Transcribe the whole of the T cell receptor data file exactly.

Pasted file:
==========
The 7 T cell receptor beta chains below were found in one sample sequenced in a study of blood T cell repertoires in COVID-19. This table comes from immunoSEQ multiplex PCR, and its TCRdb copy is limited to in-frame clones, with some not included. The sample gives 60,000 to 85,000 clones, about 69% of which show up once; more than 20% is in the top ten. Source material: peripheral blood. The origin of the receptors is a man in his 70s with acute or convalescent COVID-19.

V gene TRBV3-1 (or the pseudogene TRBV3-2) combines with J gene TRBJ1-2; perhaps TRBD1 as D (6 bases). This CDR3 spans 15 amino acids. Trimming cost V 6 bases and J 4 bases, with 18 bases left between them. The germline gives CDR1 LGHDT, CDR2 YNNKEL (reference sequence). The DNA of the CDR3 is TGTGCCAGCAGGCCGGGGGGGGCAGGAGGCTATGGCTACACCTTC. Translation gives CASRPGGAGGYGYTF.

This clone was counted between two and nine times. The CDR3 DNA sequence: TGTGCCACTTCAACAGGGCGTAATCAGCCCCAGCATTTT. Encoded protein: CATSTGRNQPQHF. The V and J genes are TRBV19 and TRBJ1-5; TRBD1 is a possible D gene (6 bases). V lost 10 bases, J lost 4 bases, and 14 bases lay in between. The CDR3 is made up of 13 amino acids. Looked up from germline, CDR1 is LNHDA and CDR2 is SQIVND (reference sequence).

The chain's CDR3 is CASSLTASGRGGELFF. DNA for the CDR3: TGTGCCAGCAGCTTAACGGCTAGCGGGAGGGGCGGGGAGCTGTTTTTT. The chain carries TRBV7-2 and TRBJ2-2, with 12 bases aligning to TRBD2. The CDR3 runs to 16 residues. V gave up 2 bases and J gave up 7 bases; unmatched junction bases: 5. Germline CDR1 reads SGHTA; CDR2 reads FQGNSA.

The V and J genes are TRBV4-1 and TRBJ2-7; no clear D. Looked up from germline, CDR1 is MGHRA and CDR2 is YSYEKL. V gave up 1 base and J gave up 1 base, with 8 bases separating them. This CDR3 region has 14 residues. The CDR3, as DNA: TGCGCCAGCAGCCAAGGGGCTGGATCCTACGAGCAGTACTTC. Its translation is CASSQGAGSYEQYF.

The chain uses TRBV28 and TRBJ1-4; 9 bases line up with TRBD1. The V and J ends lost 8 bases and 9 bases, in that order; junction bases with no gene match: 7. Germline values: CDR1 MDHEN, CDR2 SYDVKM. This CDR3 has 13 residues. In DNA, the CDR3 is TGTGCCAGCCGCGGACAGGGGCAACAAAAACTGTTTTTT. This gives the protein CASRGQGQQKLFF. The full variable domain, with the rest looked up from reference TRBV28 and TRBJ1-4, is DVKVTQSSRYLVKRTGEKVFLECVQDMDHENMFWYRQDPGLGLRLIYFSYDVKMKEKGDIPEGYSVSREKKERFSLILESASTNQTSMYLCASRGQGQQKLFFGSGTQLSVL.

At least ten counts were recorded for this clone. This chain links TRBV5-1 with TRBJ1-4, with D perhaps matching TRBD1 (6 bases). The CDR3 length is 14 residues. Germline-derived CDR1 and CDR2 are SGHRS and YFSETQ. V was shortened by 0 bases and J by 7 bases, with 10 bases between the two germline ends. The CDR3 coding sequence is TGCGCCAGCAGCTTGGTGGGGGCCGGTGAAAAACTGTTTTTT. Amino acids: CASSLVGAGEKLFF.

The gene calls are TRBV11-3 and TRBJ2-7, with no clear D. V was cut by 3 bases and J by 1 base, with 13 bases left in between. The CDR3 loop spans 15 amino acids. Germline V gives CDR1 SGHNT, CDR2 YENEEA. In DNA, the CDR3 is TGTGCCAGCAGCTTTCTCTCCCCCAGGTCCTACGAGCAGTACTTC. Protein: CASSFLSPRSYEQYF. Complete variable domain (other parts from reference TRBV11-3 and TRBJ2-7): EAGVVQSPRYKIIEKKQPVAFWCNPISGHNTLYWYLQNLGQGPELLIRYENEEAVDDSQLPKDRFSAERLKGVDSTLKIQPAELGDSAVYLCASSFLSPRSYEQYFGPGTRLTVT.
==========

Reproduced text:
The 7 T cell receptor beta chains below were found in one sample sequenced in a study of blood T cell repertoires in COVID-19. This table comes from immunoSEQ multiplex PCR, and its TCRdb copy is limited to in-frame clones, with some not included. The sample gives 60,000 to 85,000 clones, about 69% of which show up once; more than 20% is in the top ten. Source material: peripheral blood. The origin of the receptors is a man in his 70s with acute or convalescent COVID-19.

V gene TRBV3-1 (or the pseudogene TRBV3-2) combines with J gene TRBJ1-2; perhaps TRBD1 as D (6 bases). This CDR3 spans 15 amino acids. Trimming cost V 6 bases and J 4 bases, with 18 bases left between them. The germline gives CDR1 LGHDT, CDR2 YNNKEL (reference sequence). The DNA of the CDR3 is TGTGCCAGCAGGCCGGGGGGGGCAGGAGGCTATGGCTACACCTTC. Translation gives CASRPGGAGGYGYTF.

This clone was counted between two and nine times. The CDR3 DNA sequence: TGTGCCACTTCAACAGGGCGTAATCAGCCCCAGCATTTT. Encoded protein: CATSTGRNQPQHF. The V and J genes are TRBV19 and TRBJ1-5; TRBD1 is a possible D gene (6 bases). V lost 10 bases, J lost 4 bases, and 14 bases lay in between. The CDR3 is made up of 13 amino acids. Looked up from germline, CDR1 is LNHDA and CDR2 is SQIVND (reference sequence).

The chain's CDR3 is CASSLTASGRGGELFF. DNA for the CDR3: TGTGCCAGCAGCTTAACGGCTAGCGGGAGGGGCGGGGAGCTGTTTTTT. The chain carries TRBV7-2 and TRBJ2-2, with 12 bases aligning to TRBD2. The CDR3 runs to 16 residues. V gave up 2 bases and J gave up 7 bases; unmatched junction bases: 5. Germline CDR1 reads SGHTA; CDR2 reads FQGNSA.

The V and J genes are TRBV4-1 and TRBJ2-7; no clear D. Looked up from germline, CDR1 is MGHRA and CDR2 is YSYEKL. V gave up 1 base and J gave up 1 base, with 8 bases separating them. This CDR3 region has 14 residues. The CDR3, as DNA: TGCGCCAGCAGCCAAGGGGCTGGATCCTACGAGCAGTACTTC. Its translation is CASSQGAGSYEQYF.

The chain uses TRBV28 and TRBJ1-4; 9 bases line up with TRBD1. The V and J ends lost 8 bases and 9 bases, in that order; junction bases with no gene match: 7. Germline values: CDR1 MDHEN, CDR2 SYDVKM. This CDR3 has 13 residues. In DNA, the CDR3 is TGTGCCAGCCGCGGACAGGGGCAACAAAAACTGTTTTTT. This gives the protein CASRGQGQQKLFF. The full variable domain, with the rest looked up from reference TRBV28 and TRBJ1-4, is DVKVTQSSRYLVKRTGEKVFLECVQDMDHENMFWYRQDPGLGLRLIYFSYDVKMKEKGDIPEGYSVSREKKERFSLILESASTNQTSMYLCASRGQGQQKLFFGSGTQLSVL.

At least ten counts were recorded for this clone. This chain links TRBV5-1 with TRBJ1-4, with D perhaps matching TRBD1 (6 bases). The CDR3 length is 14 residues. Germline-derived CDR1 and CDR2 are SGHRS and YFSETQ. V was shortened by 0 bases and J by 7 bases, with 10 bases between the two germline ends. The CDR3 coding sequence is TGCGCCAGCAGCTTGGTGGGGGCCGGTGAAAAACTGTTTTTT. Amino acids: CASSLVGAGEKLFF.

The gene calls are TRBV11-3 and TRBJ2-7, with no clear D. V was cut by 3 bases and J by 1 base, with 13 bases left in between. The CDR3 loop spans 15 amino acids. Germline V gives CDR1 SGHNT, CDR2 YENEEA. In DNA, the CDR3 is TGTGCCAGCAGCTTTCTCTCCCCCAGGTCCTACGAGCAGTACTTC. Protein: CASSFLSPRSYEQYF. Complete variable domain (other parts from reference TRBV11-3 and TRBJ2-7): EAGVVQSPRYKIIEKKQPVAFWCNPISGHNTLYWYLQNLGQGPELLIRYENEEAVDDSQLPKDRFSAERLKGVDSTLKIQPAELGDSAVYLCASSFLSPRSYEQYFGPGTRLTVT.